27 Nov 2013
How PR can boost your sales
PR, or Public Relations, is more than press releases. In print or online, PR helps people understand your business, what you do and what you stand for. It helps you engage with your customers and build repeat business and loyalty, so they choose your company over competitors. It lets you tell your story, gets people talking and helps you build a buzz around your business. But ‘word of mouth’ or PR is not just about publicity. At its best, it can be the ‘strategic glue’ that integrates advertising, direct and digital marketing to build your business and your brand.
What does PR do?
Perhaps you want to build sales in the long-term, to break into a new market, to tell people your business has changed, or to re-position your company from a budget brand to one that sits nicely in the middle. Of course, PR mustn’t lose touch with reality. If the market thinks you are a budget brand and your customers agree then that’s what you are, no matter what you wish for, and no amount of PR will change water into wine. But if you’ve made improvements and customers have noted the changes, then there’s scope for educating the market so it can see what they see and come to get some.
Market research should help you find out what people think of you, identify your target markets and show where your business should be. Once you’ve established where you are and where you want to be, PR can help you get there.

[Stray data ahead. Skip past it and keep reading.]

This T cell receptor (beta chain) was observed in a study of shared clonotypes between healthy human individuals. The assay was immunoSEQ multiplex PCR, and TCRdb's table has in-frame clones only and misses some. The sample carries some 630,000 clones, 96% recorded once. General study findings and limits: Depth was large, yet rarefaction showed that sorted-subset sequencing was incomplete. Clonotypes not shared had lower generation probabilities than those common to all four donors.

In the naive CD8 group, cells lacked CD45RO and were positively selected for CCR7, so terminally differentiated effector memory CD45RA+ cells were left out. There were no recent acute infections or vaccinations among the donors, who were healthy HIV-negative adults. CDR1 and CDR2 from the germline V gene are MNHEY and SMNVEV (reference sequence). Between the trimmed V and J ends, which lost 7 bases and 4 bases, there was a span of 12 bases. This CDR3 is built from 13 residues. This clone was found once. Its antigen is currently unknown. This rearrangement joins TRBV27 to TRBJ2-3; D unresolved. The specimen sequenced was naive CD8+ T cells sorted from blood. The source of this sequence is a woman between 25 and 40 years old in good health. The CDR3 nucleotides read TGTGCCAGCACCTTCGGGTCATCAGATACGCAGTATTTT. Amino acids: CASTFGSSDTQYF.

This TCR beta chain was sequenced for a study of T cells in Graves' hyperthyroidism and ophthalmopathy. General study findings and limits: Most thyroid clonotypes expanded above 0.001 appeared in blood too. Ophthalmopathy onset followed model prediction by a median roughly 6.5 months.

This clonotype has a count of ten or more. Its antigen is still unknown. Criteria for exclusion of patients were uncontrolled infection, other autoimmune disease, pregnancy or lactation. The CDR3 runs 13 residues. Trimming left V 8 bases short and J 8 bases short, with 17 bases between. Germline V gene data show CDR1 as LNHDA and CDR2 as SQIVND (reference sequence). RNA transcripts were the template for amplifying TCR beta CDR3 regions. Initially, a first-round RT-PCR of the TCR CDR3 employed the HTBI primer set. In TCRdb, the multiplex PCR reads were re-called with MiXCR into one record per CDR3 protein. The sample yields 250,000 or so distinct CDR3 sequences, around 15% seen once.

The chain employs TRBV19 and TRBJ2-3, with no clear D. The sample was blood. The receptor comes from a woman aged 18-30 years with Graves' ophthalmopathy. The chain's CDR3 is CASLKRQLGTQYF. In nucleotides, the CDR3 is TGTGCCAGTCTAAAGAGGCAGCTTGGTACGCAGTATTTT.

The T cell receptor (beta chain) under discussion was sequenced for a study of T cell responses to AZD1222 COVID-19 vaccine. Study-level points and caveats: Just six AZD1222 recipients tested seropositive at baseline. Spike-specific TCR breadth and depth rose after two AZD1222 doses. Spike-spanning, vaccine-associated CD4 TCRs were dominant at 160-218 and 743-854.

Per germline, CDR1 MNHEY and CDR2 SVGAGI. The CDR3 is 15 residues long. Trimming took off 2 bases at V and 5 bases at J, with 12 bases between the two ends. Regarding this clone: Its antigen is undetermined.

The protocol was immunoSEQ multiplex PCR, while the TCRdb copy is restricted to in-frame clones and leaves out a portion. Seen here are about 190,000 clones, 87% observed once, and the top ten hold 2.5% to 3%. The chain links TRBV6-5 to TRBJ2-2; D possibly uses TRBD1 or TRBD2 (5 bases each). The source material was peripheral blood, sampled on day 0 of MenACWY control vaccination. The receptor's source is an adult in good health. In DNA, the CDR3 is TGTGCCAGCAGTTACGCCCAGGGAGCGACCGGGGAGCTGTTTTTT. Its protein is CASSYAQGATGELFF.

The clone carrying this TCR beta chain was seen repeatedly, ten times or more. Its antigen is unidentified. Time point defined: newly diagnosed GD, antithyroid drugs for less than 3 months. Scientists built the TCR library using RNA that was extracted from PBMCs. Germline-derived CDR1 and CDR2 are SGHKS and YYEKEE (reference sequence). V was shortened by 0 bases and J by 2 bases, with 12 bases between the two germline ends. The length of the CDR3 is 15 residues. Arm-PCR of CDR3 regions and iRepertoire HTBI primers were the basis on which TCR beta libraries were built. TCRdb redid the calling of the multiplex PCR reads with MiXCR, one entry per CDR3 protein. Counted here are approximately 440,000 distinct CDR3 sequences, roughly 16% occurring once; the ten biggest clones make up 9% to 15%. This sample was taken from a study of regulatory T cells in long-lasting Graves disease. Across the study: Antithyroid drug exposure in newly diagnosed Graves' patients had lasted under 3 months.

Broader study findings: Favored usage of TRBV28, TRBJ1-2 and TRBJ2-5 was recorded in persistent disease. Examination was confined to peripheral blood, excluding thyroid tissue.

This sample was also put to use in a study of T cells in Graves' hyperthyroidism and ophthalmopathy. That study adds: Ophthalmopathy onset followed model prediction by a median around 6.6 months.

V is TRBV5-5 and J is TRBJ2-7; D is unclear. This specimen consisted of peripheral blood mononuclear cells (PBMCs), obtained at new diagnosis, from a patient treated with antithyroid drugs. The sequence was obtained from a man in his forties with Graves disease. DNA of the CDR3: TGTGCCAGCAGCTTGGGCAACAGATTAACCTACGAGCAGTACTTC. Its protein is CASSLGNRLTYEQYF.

In your PR toolkit you have access to everything from traditional press releases, letters, case studies and articles to events, exhibitions and websites. There’s overlap with direct marketing, brochures and newsletters, and sponsorship should also be included. Lobbying of journalists – including providing them with media packs and fact sheets on your company – helps generate interviews and positive press (when done right!). But most of these activities are one-way communications. The big change in PR in recent years has been the addition and exponential power of online public relations activity including the increasing use of interactive social and digital channels such as Facebook, Twitter, LinkedIn, blogs and Video. This has transformed the pace, power and practical reach of PR. Reputations can flourish or perish online, almost overnight, so regular monitoring and speed of response is vital.
The point about PR is to manage people’s perceptions, and what they say about you, and to influence behaviour. It’s a risky business, because at some point you have to let go of the reins. You can’t control exactly what will be said, because others – the media, customers, prospects and rivals – contribute to the debate. But if you’re not defining the issues and influencing events, you’re leaving it open to competitors and others to do it for their benefit not yours.
To find out how MRA Marketing can help you create the conversation you need to boost your business, call Lucia Di Stazio on 01453 521621 or email firstname.lastname@example.org.
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